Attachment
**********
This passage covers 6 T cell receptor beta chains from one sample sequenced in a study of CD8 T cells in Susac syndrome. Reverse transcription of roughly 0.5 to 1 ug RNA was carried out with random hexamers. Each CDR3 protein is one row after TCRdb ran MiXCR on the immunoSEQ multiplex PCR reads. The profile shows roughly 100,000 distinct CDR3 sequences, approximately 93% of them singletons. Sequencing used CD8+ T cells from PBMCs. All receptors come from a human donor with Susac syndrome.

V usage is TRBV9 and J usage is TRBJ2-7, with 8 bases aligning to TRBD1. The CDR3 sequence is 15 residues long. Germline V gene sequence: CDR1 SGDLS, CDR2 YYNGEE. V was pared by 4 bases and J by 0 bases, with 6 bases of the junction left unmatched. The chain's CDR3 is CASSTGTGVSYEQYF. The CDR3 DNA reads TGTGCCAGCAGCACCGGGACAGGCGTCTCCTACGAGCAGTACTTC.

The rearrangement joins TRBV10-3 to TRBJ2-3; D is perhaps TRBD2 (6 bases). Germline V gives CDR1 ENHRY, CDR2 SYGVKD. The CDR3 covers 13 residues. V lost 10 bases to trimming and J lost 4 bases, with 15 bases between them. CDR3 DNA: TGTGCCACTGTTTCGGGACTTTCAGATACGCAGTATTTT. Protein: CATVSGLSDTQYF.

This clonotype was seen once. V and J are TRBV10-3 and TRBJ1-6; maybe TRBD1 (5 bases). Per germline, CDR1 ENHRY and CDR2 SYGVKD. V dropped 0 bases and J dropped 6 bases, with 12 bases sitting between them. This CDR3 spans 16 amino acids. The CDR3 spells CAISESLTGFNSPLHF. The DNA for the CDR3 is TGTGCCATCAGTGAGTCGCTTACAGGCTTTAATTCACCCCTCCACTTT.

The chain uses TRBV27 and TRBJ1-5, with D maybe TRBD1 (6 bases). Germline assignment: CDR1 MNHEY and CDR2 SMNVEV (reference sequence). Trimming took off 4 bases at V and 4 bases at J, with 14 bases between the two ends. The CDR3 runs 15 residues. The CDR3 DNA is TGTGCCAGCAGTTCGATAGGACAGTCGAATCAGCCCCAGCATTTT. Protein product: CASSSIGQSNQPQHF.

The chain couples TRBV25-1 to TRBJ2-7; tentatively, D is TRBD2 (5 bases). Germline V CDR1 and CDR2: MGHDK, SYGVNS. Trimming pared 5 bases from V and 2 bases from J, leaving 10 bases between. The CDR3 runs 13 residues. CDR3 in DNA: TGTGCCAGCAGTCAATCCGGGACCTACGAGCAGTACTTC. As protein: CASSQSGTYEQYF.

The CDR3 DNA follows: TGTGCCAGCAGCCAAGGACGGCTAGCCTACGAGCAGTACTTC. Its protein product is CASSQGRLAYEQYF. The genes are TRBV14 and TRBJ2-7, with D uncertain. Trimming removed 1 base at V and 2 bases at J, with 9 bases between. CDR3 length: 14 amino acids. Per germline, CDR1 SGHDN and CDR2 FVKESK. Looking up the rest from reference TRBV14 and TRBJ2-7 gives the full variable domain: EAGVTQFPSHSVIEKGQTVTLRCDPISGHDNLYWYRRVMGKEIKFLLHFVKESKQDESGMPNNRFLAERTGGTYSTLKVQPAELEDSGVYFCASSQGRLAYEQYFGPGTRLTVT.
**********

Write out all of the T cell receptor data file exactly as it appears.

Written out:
This passage covers 6 T cell receptor beta chains from one sample sequenced in a study of CD8 T cells in Susac syndrome. Reverse transcription of roughly 0.5 to 1 ug RNA was carried out with random hexamers. Each CDR3 protein is one row after TCRdb ran MiXCR on the immunoSEQ multiplex PCR reads. The profile shows roughly 100,000 distinct CDR3 sequences, approximately 93% of them singletons. Sequencing used CD8+ T cells from PBMCs. All receptors come from a human donor with Susac syndrome.

V usage is TRBV9 and J usage is TRBJ2-7, with 8 bases aligning to TRBD1. The CDR3 sequence is 15 residues long. Germline V gene sequence: CDR1 SGDLS, CDR2 YYNGEE. V was pared by 4 bases and J by 0 bases, with 6 bases of the junction left unmatched. The chain's CDR3 is CASSTGTGVSYEQYF. The CDR3 DNA reads TGTGCCAGCAGCACCGGGACAGGCGTCTCCTACGAGCAGTACTTC.

The rearrangement joins TRBV10-3 to TRBJ2-3; D is perhaps TRBD2 (6 bases). Germline V gives CDR1 ENHRY, CDR2 SYGVKD. The CDR3 covers 13 residues. V lost 10 bases to trimming and J lost 4 bases, with 15 bases between them. CDR3 DNA: TGTGCCACTGTTTCGGGACTTTCAGATACGCAGTATTTT. Protein: CATVSGLSDTQYF.

This clonotype was seen once. V and J are TRBV10-3 and TRBJ1-6; maybe TRBD1 (5 bases). Per germline, CDR1 ENHRY and CDR2 SYGVKD. V dropped 0 bases and J dropped 6 bases, with 12 bases sitting between them. This CDR3 spans 16 amino acids. The CDR3 spells CAISESLTGFNSPLHF. The DNA for the CDR3 is TGTGCCATCAGTGAGTCGCTTACAGGCTTTAATTCACCCCTCCACTTT.

The chain uses TRBV27 and TRBJ1-5, with D maybe TRBD1 (6 bases). Germline assignment: CDR1 MNHEY and CDR2 SMNVEV (reference sequence). Trimming took off 4 bases at V and 4 bases at J, with 14 bases between the two ends. The CDR3 runs 15 residues. The CDR3 DNA is TGTGCCAGCAGTTCGATAGGACAGTCGAATCAGCCCCAGCATTTT. Protein product: CASSSIGQSNQPQHF.

The chain couples TRBV25-1 to TRBJ2-7; tentatively, D is TRBD2 (5 bases). Germline V CDR1 and CDR2: MGHDK, SYGVNS. Trimming pared 5 bases from V and 2 bases from J, leaving 10 bases between. The CDR3 runs 13 residues. CDR3 in DNA: TGTGCCAGCAGTCAATCCGGGACCTACGAGCAGTACTTC. As protein: CASSQSGTYEQYF.

The CDR3 DNA follows: TGTGCCAGCAGCCAAGGACGGCTAGCCTACGAGCAGTACTTC. Its protein product is CASSQGRLAYEQYF. The genes are TRBV14 and TRBJ2-7, with D uncertain. Trimming removed 1 base at V and 2 bases at J, with 9 bases between. CDR3 length: 14 amino acids. Per germline, CDR1 SGHDN and CDR2 FVKESK. Looking up the rest from reference TRBV14 and TRBJ2-7 gives the full variable domain: EAGVTQFPSHSVIEKGQTVTLRCDPISGHDNLYWYRRVMGKEIKFLLHFVKESKQDESGMPNNRFLAERTGGTYSTLKVQPAELEDSGVYFCASSQGRLAYEQYFGPGTRLTVT.